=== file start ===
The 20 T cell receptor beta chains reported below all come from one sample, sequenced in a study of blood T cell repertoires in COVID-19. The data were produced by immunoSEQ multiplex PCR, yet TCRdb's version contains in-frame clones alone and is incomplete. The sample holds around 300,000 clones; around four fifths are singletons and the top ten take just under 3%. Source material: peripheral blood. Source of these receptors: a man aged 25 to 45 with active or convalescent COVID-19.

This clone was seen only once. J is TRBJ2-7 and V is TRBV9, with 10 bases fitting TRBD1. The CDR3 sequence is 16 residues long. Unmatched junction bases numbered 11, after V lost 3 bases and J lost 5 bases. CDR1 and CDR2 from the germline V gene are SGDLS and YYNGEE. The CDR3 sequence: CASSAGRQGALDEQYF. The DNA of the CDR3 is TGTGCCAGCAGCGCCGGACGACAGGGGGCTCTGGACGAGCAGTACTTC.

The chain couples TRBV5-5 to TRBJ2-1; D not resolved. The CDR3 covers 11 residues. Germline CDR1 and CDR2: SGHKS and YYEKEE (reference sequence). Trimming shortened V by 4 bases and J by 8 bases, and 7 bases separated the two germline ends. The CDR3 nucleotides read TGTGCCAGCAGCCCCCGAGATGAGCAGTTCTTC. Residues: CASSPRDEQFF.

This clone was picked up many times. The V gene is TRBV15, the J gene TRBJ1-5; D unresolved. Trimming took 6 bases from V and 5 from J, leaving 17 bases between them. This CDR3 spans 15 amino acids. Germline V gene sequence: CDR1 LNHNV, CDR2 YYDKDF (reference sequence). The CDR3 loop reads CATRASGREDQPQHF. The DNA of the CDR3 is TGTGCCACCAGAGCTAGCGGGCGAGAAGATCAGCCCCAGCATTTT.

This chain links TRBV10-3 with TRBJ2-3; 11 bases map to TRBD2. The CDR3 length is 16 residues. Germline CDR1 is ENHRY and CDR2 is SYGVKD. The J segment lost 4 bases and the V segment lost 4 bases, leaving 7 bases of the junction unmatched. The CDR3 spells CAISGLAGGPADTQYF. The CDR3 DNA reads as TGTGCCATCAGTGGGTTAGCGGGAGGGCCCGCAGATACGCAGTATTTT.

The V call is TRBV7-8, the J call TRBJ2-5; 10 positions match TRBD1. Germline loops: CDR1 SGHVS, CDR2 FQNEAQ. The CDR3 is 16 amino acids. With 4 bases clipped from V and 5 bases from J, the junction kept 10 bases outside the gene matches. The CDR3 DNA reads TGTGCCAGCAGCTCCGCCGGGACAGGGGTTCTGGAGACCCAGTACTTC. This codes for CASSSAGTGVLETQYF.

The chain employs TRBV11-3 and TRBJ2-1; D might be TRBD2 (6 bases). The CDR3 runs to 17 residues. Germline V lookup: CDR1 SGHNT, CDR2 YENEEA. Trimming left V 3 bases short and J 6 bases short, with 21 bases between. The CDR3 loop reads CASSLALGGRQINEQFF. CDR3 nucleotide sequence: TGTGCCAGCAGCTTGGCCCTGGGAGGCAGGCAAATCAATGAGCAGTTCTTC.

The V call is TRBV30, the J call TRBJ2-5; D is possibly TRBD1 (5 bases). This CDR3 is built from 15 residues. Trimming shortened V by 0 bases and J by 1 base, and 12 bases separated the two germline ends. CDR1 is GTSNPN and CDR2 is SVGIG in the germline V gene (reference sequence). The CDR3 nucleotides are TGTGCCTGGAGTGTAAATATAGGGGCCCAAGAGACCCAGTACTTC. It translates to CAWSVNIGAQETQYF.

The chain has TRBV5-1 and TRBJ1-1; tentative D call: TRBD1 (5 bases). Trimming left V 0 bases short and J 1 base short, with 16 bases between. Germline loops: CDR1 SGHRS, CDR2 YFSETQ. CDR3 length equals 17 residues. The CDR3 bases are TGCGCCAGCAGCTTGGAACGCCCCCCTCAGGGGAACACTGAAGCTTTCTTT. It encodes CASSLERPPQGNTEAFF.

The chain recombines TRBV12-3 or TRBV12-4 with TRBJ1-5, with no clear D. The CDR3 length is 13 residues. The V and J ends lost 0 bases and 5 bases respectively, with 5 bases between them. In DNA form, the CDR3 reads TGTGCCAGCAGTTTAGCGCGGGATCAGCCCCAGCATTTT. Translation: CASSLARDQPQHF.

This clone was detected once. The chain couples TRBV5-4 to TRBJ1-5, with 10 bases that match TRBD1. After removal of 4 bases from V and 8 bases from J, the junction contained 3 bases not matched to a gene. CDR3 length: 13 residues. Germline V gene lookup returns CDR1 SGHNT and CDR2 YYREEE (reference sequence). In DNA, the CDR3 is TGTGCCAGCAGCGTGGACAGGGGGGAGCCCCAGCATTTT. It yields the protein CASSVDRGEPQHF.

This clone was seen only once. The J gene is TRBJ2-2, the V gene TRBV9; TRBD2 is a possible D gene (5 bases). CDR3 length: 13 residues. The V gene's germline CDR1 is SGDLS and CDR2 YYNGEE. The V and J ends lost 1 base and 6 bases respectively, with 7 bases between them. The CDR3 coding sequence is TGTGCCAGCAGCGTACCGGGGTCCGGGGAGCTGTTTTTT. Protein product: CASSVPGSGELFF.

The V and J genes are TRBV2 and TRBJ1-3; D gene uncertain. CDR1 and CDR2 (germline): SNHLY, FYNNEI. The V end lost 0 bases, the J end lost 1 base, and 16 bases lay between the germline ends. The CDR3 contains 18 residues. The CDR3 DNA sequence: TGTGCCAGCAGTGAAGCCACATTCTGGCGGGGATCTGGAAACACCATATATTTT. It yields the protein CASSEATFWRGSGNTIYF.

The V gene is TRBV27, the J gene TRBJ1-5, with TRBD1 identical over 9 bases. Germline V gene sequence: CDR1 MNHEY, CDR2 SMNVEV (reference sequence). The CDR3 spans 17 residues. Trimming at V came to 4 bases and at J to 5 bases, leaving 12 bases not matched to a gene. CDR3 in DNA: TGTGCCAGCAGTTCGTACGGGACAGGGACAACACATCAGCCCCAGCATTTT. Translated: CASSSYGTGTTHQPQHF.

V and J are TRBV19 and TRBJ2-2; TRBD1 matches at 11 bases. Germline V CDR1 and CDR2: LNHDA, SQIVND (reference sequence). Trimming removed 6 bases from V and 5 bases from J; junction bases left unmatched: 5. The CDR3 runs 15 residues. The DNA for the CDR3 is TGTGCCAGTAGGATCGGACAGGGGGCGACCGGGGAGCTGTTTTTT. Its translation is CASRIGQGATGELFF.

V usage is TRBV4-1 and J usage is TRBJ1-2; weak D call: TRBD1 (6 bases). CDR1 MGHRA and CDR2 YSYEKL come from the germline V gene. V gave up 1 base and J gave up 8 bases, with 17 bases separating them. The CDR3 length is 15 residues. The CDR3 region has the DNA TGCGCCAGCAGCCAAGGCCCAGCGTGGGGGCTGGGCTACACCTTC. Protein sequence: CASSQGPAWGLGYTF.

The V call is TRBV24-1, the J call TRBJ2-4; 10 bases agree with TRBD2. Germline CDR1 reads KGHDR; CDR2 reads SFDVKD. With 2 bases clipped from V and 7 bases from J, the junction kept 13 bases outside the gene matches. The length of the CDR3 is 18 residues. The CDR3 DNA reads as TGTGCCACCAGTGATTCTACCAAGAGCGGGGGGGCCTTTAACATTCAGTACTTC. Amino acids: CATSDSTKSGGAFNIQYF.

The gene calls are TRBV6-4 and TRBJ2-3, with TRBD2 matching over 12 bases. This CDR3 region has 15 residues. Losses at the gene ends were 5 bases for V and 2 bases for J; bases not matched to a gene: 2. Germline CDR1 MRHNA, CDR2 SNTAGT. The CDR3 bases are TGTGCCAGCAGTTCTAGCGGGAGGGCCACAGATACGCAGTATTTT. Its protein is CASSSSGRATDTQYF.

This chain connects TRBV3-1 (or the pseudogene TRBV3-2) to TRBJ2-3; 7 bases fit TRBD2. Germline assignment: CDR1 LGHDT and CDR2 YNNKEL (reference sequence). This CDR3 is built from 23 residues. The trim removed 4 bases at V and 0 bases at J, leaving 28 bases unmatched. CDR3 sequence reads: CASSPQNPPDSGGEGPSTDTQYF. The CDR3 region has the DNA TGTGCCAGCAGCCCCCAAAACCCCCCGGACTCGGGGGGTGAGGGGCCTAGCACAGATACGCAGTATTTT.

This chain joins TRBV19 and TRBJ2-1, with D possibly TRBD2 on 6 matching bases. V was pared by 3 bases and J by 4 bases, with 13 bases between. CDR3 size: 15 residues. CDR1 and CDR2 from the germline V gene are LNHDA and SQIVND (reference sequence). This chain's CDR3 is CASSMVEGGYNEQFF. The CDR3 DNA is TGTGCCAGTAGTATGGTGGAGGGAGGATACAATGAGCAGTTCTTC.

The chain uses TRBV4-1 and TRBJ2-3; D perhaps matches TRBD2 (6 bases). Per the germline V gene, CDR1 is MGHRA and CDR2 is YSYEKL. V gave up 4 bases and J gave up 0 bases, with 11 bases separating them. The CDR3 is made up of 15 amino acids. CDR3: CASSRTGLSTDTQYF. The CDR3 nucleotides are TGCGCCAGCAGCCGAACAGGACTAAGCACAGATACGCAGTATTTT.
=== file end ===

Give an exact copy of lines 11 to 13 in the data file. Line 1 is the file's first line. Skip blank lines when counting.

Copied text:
This clone was detected once. The chain couples TRBV5-4 to TRBJ1-5, with 10 bases that match TRBD1. After removal of 4 bases from V and 8 bases from J, the junction contained 3 bases not matched to a gene. CDR3 length: 13 residues. Germline V gene lookup returns CDR1 SGHNT and CDR2 YYREEE (reference sequence). In DNA, the CDR3 is TGTGCCAGCAGCGTGGACAGGGGGGAGCCCCAGCATTTT. It yields the protein CASSVDRGEPQHF.

This clone was seen only once. The J gene is TRBJ2-2, the V gene TRBV9; TRBD2 is a possible D gene (5 bases). CDR3 length: 13 residues. The V gene's germline CDR1 is SGDLS and CDR2 YYNGEE. The V and J ends lost 1 base and 6 bases respectively, with 7 bases between them. The CDR3 coding sequence is TGTGCCAGCAGCGTACCGGGGTCCGGGGAGCTGTTTTTT. Protein product: CASSVPGSGELFF.

The V and J genes are TRBV2 and TRBJ1-3; D gene uncertain. CDR1 and CDR2 (germline): SNHLY, FYNNEI. The V end lost 0 bases, the J end lost 1 base, and 16 bases lay between the germline ends. The CDR3 contains 18 residues. The CDR3 DNA sequence: TGTGCCAGCAGTGAAGCCACATTCTGGCGGGGATCTGGAAACACCATATATTTT. It yields the protein CASSEATFWRGSGNTIYF.